Panel looks to streamline water courts
December 14, 2007
DENVER ” Colorado’s highest-ranking state judge has formed a panel to look for ways to streamline the state’s water court system, which handles disputes and questions about how scarce water resources are used.
A 21-member panel, announced Friday, will consider training requirements for water court judges and lawyers, rules for expert testimony, ways to reduce costs for small water users and other issues.
Supreme Court Chief Justice Mary Mullarkey said the panel will make its recommendations to her by August. She will give the report to Gov. Bill Ritter and legislators.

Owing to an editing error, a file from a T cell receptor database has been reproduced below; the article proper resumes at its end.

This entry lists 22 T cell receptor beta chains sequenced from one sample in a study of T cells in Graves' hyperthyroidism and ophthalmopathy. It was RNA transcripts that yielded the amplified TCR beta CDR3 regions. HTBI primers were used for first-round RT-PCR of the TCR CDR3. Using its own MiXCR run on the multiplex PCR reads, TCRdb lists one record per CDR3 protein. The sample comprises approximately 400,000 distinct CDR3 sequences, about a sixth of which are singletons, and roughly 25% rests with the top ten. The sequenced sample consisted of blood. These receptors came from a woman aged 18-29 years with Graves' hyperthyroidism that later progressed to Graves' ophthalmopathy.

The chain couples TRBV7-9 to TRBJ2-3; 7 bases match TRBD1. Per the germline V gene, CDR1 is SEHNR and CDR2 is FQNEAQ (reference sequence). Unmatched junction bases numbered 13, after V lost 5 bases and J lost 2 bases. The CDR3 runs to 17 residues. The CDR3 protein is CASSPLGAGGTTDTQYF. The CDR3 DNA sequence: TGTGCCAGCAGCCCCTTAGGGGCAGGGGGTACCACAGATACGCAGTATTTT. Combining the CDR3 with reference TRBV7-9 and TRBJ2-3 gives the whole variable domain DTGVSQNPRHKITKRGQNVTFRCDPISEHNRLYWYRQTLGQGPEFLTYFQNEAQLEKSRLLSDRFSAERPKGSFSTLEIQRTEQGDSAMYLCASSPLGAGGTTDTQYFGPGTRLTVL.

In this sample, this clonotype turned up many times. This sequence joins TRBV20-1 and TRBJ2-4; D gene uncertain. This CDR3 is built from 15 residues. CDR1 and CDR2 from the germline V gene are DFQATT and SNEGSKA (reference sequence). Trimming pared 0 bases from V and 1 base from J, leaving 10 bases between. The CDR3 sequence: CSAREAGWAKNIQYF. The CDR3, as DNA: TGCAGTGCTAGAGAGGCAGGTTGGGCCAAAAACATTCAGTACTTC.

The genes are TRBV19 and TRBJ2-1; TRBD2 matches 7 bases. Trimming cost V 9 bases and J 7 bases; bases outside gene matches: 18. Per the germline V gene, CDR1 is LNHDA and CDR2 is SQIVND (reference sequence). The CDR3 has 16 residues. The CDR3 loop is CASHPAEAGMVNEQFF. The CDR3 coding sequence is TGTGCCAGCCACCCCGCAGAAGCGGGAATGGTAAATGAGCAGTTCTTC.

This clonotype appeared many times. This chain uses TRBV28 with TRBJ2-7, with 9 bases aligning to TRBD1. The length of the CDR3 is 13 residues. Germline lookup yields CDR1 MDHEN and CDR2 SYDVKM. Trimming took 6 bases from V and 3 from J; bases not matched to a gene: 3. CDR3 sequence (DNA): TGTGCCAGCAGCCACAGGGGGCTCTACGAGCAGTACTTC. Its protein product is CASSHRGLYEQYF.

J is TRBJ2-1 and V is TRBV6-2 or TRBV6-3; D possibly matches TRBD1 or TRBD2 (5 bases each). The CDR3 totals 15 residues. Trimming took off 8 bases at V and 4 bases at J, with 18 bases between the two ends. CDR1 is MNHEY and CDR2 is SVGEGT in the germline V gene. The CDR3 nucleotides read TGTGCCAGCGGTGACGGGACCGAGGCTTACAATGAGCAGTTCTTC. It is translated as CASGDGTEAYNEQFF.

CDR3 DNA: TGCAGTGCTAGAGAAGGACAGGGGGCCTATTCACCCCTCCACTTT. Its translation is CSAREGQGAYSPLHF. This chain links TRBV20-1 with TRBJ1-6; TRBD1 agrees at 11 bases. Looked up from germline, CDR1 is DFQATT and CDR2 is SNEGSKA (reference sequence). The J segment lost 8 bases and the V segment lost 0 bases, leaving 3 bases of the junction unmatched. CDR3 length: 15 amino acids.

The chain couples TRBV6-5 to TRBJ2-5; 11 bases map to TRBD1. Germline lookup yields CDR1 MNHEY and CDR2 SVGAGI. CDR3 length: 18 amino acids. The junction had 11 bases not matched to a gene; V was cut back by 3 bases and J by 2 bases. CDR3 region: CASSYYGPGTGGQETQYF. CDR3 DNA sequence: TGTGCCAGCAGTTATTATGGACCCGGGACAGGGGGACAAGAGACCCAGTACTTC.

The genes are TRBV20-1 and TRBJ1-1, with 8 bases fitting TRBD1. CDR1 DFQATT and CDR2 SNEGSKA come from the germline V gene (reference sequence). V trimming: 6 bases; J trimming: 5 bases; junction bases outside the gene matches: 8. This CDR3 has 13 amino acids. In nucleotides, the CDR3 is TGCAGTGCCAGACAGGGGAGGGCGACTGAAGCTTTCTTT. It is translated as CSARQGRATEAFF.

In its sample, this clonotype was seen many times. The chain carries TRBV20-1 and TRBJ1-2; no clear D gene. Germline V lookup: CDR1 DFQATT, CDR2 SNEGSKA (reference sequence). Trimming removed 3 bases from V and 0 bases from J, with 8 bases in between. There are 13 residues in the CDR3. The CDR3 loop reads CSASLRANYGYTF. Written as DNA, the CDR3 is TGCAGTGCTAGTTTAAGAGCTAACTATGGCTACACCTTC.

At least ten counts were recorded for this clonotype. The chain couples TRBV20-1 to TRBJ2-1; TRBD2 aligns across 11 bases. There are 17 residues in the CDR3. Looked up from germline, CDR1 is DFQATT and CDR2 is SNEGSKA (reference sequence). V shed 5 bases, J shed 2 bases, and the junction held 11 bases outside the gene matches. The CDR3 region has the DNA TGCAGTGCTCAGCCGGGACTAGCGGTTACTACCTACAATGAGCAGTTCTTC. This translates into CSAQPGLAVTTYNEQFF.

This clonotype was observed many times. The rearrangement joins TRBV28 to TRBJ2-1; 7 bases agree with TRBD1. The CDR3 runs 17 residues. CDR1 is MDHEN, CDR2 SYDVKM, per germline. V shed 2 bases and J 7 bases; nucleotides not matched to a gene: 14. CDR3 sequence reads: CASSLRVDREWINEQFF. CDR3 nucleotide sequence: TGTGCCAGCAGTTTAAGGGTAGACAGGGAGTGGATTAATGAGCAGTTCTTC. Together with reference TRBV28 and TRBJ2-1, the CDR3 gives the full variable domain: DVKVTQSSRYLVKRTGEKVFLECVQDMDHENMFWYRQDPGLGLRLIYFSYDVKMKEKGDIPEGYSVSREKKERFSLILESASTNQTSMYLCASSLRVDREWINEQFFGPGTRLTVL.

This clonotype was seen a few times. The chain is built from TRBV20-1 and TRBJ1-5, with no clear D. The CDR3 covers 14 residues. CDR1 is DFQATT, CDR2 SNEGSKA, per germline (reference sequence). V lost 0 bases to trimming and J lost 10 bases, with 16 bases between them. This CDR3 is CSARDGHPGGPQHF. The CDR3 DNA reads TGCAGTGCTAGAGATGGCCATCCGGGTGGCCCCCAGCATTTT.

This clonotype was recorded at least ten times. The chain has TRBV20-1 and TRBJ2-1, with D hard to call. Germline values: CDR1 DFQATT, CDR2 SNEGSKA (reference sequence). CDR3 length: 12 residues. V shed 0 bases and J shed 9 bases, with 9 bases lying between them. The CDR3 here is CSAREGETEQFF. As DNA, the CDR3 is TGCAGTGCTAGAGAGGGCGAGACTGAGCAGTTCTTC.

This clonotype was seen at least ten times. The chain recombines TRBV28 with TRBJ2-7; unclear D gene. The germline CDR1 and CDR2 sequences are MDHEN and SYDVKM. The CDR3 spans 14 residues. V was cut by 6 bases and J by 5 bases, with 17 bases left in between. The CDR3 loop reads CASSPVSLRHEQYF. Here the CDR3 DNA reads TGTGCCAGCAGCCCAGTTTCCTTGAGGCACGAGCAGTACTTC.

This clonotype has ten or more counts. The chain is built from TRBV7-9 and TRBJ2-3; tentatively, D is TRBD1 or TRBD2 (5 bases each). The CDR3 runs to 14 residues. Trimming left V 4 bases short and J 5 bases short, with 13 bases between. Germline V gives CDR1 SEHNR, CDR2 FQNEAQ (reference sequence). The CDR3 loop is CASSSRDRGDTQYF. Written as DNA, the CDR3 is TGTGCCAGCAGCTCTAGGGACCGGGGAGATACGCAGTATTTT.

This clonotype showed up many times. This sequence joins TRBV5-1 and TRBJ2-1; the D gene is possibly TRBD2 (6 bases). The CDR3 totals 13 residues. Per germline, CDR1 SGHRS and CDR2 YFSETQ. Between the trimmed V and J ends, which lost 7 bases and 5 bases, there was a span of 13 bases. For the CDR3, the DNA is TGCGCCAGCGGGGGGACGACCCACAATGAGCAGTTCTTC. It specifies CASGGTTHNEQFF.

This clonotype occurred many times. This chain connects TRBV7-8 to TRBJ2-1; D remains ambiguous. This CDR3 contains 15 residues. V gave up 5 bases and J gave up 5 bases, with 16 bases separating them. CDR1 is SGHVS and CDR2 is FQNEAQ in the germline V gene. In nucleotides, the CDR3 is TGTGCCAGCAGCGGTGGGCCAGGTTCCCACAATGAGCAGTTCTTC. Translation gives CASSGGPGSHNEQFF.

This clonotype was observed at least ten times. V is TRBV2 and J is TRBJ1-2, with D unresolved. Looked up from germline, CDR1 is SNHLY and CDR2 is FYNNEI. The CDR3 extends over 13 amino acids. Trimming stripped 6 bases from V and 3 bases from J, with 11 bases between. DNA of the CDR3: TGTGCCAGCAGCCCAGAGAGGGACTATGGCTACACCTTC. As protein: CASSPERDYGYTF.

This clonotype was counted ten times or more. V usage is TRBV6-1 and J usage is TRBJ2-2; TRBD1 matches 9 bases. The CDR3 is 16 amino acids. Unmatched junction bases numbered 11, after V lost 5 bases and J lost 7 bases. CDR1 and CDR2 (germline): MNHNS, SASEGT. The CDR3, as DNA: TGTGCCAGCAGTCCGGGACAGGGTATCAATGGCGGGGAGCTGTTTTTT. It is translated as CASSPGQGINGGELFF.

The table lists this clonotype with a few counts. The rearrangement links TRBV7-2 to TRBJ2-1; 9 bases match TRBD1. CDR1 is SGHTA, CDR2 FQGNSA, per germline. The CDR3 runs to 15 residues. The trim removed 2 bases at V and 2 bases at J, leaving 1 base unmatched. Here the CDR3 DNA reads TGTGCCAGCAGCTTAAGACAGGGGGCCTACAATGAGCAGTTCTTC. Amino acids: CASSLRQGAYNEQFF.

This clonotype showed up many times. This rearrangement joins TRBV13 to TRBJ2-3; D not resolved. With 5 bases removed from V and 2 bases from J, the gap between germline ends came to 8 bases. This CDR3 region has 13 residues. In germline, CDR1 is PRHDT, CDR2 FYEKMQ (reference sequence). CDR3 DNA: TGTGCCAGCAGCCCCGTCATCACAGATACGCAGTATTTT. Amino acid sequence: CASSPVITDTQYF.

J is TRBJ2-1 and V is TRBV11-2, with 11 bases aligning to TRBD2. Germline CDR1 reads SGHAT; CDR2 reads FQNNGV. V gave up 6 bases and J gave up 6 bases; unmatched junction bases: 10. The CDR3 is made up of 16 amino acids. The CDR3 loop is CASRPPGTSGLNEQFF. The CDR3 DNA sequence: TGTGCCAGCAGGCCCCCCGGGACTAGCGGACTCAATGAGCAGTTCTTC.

She said the committee would “identify the issues most critical to the fairness and efficiency of the water court process.”
Mullarkey named Supreme Court Justice Greg Hobbs to chair the panel. Hobbs, a member of the court since 1996, is vice president of the Colorado Foundation for Water Education.
Also on the panel are current and former judges, state and private-practice water engineers, representatives of the Department of Natural Resources and the attorney general, water-rights attorneys and water-rights owners.
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Colorado has seven water courts, one for each of six major water basins and one for groundwater basins. Appeals from water courts go directly to the state Supreme Court.